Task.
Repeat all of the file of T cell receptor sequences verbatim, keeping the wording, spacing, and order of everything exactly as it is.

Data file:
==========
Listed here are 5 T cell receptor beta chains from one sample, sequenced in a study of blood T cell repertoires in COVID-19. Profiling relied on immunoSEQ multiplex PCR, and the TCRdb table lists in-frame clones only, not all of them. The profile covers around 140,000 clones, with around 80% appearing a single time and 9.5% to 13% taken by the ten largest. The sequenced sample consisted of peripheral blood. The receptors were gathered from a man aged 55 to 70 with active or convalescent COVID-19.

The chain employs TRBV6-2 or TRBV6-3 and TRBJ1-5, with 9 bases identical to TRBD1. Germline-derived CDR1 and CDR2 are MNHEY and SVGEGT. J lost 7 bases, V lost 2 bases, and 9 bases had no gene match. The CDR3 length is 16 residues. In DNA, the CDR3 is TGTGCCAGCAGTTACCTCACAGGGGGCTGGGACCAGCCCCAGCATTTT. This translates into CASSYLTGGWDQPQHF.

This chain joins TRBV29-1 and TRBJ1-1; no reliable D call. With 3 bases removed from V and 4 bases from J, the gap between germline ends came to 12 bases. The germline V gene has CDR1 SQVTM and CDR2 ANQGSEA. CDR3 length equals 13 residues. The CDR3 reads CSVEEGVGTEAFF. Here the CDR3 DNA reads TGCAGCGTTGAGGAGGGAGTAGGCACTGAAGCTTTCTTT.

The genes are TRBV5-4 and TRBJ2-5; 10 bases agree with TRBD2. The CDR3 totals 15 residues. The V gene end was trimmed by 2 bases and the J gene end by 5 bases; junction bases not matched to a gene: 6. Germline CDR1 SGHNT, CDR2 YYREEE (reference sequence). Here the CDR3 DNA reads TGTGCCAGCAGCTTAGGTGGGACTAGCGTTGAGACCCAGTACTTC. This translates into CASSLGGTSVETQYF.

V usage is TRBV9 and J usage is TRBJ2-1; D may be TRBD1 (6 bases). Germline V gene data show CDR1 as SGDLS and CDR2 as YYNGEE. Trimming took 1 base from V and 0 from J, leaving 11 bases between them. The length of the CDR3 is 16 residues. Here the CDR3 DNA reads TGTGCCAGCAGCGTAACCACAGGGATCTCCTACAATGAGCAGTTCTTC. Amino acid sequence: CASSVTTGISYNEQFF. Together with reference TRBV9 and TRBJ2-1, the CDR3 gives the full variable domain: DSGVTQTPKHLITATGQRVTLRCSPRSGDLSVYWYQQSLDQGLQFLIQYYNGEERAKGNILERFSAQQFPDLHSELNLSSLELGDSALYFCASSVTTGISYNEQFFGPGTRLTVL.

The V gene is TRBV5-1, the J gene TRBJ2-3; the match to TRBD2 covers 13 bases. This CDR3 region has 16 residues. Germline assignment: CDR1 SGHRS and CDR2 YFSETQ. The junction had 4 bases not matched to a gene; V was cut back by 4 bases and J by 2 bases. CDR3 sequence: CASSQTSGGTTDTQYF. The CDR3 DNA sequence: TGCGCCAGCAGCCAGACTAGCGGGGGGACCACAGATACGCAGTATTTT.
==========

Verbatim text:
Listed here are 5 T cell receptor beta chains from one sample, sequenced in a study of blood T cell repertoires in COVID-19. Profiling relied on immunoSEQ multiplex PCR, and the TCRdb table lists in-frame clones only, not all of them. The profile covers around 140,000 clones, with around 80% appearing a single time and 9.5% to 13% taken by the ten largest. The sequenced sample consisted of peripheral blood. The receptors were gathered from a man aged 55 to 70 with active or convalescent COVID-19.

The chain employs TRBV6-2 or TRBV6-3 and TRBJ1-5, with 9 bases identical to TRBD1. Germline-derived CDR1 and CDR2 are MNHEY and SVGEGT. J lost 7 bases, V lost 2 bases, and 9 bases had no gene match. The CDR3 length is 16 residues. In DNA, the CDR3 is TGTGCCAGCAGTTACCTCACAGGGGGCTGGGACCAGCCCCAGCATTTT. This translates into CASSYLTGGWDQPQHF.

This chain joins TRBV29-1 and TRBJ1-1; no reliable D call. With 3 bases removed from V and 4 bases from J, the gap between germline ends came to 12 bases. The germline V gene has CDR1 SQVTM and CDR2 ANQGSEA. CDR3 length equals 13 residues. The CDR3 reads CSVEEGVGTEAFF. Here the CDR3 DNA reads TGCAGCGTTGAGGAGGGAGTAGGCACTGAAGCTTTCTTT.

The genes are TRBV5-4 and TRBJ2-5; 10 bases agree with TRBD2. The CDR3 totals 15 residues. The V gene end was trimmed by 2 bases and the J gene end by 5 bases; junction bases not matched to a gene: 6. Germline CDR1 SGHNT, CDR2 YYREEE (reference sequence). Here the CDR3 DNA reads TGTGCCAGCAGCTTAGGTGGGACTAGCGTTGAGACCCAGTACTTC. This translates into CASSLGGTSVETQYF.

V usage is TRBV9 and J usage is TRBJ2-1; D may be TRBD1 (6 bases). Germline V gene data show CDR1 as SGDLS and CDR2 as YYNGEE. Trimming took 1 base from V and 0 from J, leaving 11 bases between them. The length of the CDR3 is 16 residues. Here the CDR3 DNA reads TGTGCCAGCAGCGTAACCACAGGGATCTCCTACAATGAGCAGTTCTTC. Amino acid sequence: CASSVTTGISYNEQFF. Together with reference TRBV9 and TRBJ2-1, the CDR3 gives the full variable domain: DSGVTQTPKHLITATGQRVTLRCSPRSGDLSVYWYQQSLDQGLQFLIQYYNGEERAKGNILERFSAQQFPDLHSELNLSSLELGDSALYFCASSVTTGISYNEQFFGPGTRLTVL.

The V gene is TRBV5-1, the J gene TRBJ2-3; the match to TRBD2 covers 13 bases. This CDR3 region has 16 residues. Germline assignment: CDR1 SGHRS and CDR2 YFSETQ. The junction had 4 bases not matched to a gene; V was cut back by 4 bases and J by 2 bases. CDR3 sequence: CASSQTSGGTTDTQYF. The CDR3 DNA sequence: TGCGCCAGCAGCCAGACTAGCGGGGGGACCACAGATACGCAGTATTTT.